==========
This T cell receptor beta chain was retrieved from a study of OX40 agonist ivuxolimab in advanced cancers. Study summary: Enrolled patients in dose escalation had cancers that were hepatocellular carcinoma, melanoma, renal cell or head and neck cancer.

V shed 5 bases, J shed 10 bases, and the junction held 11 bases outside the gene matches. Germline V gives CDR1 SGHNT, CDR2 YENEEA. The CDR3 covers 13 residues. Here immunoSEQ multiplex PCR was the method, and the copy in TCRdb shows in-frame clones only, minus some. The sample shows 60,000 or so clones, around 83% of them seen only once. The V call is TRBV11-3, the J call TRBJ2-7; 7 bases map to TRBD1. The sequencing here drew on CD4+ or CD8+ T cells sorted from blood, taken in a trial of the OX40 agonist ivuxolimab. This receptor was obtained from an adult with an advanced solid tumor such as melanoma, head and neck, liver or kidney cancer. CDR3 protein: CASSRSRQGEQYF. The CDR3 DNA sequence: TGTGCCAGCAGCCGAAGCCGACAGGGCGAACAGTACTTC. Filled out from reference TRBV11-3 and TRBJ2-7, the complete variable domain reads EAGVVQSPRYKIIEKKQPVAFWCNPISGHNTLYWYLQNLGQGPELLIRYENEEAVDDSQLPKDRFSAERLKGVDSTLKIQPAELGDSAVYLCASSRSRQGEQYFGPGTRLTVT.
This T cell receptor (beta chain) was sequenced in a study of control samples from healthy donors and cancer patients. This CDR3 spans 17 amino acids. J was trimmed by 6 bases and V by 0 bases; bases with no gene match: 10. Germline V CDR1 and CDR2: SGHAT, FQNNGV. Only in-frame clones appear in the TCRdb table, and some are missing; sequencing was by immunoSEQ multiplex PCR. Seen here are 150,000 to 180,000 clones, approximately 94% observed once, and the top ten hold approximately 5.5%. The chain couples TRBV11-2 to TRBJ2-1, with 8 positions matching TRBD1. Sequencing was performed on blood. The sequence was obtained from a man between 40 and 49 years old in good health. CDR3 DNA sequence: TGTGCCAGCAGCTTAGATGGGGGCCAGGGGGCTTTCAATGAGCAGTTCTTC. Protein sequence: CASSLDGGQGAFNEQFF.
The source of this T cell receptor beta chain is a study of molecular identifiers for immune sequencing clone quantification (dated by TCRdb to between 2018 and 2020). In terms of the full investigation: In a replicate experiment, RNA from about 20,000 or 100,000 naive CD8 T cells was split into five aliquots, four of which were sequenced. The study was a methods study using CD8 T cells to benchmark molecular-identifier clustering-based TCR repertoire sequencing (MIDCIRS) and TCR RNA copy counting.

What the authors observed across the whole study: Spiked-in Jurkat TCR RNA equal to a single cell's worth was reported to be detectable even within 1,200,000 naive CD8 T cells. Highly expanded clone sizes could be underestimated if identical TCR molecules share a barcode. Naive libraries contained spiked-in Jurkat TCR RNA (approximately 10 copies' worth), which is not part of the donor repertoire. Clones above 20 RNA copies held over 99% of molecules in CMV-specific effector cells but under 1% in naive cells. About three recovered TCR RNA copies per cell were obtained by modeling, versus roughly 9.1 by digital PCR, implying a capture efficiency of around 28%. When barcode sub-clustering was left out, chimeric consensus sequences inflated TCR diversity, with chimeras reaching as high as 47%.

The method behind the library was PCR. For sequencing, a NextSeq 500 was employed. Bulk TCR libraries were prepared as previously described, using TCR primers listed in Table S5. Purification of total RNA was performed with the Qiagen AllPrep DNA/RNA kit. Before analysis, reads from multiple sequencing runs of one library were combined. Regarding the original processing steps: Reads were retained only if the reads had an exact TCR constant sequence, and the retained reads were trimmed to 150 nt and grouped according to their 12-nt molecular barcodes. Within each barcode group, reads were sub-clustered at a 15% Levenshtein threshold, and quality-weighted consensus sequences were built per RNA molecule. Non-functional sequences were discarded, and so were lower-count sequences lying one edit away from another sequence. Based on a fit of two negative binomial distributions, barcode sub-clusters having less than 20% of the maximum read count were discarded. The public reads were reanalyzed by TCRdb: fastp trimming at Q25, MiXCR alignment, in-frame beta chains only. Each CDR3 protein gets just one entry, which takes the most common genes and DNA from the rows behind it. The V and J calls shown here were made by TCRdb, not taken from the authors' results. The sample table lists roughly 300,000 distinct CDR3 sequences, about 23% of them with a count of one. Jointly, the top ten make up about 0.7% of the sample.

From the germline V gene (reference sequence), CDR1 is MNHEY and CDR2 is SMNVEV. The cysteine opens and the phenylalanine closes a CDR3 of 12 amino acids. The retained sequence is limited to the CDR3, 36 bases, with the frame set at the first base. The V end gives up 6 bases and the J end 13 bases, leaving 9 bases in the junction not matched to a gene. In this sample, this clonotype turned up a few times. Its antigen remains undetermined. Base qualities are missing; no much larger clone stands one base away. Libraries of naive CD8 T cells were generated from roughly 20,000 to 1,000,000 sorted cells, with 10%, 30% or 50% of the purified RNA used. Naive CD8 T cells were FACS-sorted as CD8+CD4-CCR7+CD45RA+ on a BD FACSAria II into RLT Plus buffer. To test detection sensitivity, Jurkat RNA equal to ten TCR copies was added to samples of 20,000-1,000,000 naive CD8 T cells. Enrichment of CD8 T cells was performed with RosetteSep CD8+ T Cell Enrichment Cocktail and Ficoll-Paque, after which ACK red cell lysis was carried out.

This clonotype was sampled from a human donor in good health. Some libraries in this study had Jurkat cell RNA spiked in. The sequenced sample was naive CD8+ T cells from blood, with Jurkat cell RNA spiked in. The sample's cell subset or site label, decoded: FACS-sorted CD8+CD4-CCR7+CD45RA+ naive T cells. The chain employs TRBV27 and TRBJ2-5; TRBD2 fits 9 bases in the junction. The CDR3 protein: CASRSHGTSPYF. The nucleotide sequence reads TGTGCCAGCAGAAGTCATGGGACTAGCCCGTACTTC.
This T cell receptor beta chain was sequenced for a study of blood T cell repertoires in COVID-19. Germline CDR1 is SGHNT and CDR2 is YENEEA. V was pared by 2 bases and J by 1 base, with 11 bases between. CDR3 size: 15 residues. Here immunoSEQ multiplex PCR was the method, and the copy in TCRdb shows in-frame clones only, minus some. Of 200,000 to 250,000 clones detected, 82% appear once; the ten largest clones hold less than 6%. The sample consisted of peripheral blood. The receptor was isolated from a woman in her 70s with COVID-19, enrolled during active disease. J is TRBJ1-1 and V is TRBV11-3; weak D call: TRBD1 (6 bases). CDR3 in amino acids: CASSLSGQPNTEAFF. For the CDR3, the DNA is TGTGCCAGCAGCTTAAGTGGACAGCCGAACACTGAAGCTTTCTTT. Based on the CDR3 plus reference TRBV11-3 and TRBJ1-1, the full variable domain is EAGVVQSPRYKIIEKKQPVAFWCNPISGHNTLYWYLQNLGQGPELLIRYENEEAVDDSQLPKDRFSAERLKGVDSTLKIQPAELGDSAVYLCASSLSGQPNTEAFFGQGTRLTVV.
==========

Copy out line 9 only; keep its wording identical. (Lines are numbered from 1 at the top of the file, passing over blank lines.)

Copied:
This T cell receptor beta chain was sequenced for a study of blood T cell repertoires in COVID-19. Germline CDR1 is SGHNT and CDR2 is YENEEA. V was pared by 2 bases and J by 1 base, with 11 bases between. CDR3 size: 15 residues. Here immunoSEQ multiplex PCR was the method, and the copy in TCRdb shows in-frame clones only, minus some. Of 200,000 to 250,000 clones detected, 82% appear once; the ten largest clones hold less than 6%. The sample consisted of peripheral blood. The receptor was isolated from a woman in her 70s with COVID-19, enrolled during active disease. J is TRBJ1-1 and V is TRBV11-3; weak D call: TRBD1 (6 bases). CDR3 in amino acids: CASSLSGQPNTEAFF. For the CDR3, the DNA is TGTGCCAGCAGCTTAAGTGGACAGCCGAACACTGAAGCTTTCTTT. Based on the CDR3 plus reference TRBV11-3 and TRBJ1-1, the full variable domain is EAGVVQSPRYKIIEKKQPVAFWCNPISGHNTLYWYLQNLGQGPELLIRYENEEAVDDSQLPKDRFSAERLKGVDSTLKIQPAELGDSAVYLCASSLSGQPNTEAFFGQGTRLTVV.